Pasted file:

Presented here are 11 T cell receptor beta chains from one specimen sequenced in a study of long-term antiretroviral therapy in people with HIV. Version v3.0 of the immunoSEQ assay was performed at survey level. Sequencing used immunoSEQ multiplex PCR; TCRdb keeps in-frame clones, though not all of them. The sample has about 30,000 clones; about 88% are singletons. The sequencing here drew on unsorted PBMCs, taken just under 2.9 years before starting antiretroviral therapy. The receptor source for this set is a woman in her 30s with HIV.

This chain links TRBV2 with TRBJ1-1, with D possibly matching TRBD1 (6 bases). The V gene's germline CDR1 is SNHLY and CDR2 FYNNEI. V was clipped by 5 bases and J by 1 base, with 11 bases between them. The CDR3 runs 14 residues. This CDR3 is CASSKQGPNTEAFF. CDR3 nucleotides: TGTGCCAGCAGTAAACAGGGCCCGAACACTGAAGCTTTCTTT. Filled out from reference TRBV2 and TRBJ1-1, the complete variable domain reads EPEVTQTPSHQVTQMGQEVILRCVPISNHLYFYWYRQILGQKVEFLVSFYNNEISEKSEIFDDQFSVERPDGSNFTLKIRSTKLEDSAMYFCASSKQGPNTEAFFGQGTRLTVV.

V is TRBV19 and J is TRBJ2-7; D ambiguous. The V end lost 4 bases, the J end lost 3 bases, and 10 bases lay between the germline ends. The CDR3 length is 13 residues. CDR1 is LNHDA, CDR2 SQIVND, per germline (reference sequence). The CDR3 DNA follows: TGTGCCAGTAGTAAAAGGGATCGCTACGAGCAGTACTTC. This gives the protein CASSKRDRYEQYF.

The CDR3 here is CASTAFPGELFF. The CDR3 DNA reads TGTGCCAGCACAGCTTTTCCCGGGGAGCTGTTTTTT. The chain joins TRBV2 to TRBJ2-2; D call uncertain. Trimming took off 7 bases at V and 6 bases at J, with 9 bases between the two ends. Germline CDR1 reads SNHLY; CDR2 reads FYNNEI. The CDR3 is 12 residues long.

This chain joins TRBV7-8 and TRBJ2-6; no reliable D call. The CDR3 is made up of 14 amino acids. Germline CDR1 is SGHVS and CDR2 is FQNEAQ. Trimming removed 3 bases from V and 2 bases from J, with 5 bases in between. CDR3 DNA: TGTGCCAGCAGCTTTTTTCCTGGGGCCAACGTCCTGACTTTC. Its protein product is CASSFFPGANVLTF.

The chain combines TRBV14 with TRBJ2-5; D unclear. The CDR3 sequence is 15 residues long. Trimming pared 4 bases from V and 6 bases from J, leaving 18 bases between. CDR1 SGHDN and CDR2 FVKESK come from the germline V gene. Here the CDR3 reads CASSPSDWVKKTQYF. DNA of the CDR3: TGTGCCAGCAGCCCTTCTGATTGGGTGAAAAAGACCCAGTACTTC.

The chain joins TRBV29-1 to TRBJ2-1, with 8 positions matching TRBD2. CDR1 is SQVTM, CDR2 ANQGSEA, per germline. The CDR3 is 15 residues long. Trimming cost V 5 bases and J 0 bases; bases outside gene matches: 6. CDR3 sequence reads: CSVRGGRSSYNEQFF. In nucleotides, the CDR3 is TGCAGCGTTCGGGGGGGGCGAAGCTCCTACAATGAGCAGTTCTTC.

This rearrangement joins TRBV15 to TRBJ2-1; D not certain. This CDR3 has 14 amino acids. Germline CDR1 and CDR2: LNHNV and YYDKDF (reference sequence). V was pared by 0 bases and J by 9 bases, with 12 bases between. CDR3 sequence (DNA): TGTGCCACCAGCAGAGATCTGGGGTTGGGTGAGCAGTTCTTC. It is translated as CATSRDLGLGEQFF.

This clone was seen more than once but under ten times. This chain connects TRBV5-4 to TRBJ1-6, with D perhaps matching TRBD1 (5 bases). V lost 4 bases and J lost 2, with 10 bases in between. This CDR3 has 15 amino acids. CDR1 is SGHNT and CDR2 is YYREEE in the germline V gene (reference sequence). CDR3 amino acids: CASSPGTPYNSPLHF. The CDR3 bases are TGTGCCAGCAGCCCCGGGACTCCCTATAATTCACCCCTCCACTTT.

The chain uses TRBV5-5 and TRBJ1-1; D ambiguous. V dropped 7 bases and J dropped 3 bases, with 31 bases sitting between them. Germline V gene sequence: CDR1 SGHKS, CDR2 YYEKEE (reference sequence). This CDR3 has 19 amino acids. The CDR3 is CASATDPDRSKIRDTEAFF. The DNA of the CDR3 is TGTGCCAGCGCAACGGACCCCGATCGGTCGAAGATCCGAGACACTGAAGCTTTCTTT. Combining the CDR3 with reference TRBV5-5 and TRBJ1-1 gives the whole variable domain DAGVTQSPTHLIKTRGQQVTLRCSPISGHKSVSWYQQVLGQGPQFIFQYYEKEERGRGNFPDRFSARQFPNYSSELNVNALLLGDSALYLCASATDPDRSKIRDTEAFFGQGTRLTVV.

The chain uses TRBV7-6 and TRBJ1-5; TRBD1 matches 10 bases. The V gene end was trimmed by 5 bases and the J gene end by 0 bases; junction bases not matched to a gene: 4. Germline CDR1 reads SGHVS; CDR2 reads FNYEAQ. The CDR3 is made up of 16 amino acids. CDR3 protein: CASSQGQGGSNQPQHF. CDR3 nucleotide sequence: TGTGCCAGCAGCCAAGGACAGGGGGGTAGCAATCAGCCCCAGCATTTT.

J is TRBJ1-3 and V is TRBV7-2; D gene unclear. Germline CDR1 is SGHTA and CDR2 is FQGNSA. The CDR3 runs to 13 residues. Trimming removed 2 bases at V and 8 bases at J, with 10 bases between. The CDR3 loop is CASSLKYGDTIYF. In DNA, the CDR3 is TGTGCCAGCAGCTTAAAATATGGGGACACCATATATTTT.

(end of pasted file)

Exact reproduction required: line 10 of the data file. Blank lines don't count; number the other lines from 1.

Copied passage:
The chain uses TRBV5-5 and TRBJ1-1; D ambiguous. V dropped 7 bases and J dropped 3 bases, with 31 bases sitting between them. Germline V gene sequence: CDR1 SGHKS, CDR2 YYEKEE (reference sequence). This CDR3 has 19 amino acids. The CDR3 is CASATDPDRSKIRDTEAFF. The DNA of the CDR3 is TGTGCCAGCGCAACGGACCCCGATCGGTCGAAGATCCGAGACACTGAAGCTTTCTTT. Combining the CDR3 with reference TRBV5-5 and TRBJ1-1 gives the whole variable domain DAGVTQSPTHLIKTRGQQVTLRCSPISGHKSVSWYQQVLGQGPQFIFQYYEKEERGRGNFPDRFSARQFPNYSSELNVNALLLGDSALYLCASATDPDRSKIRDTEAFFGQGTRLTVV.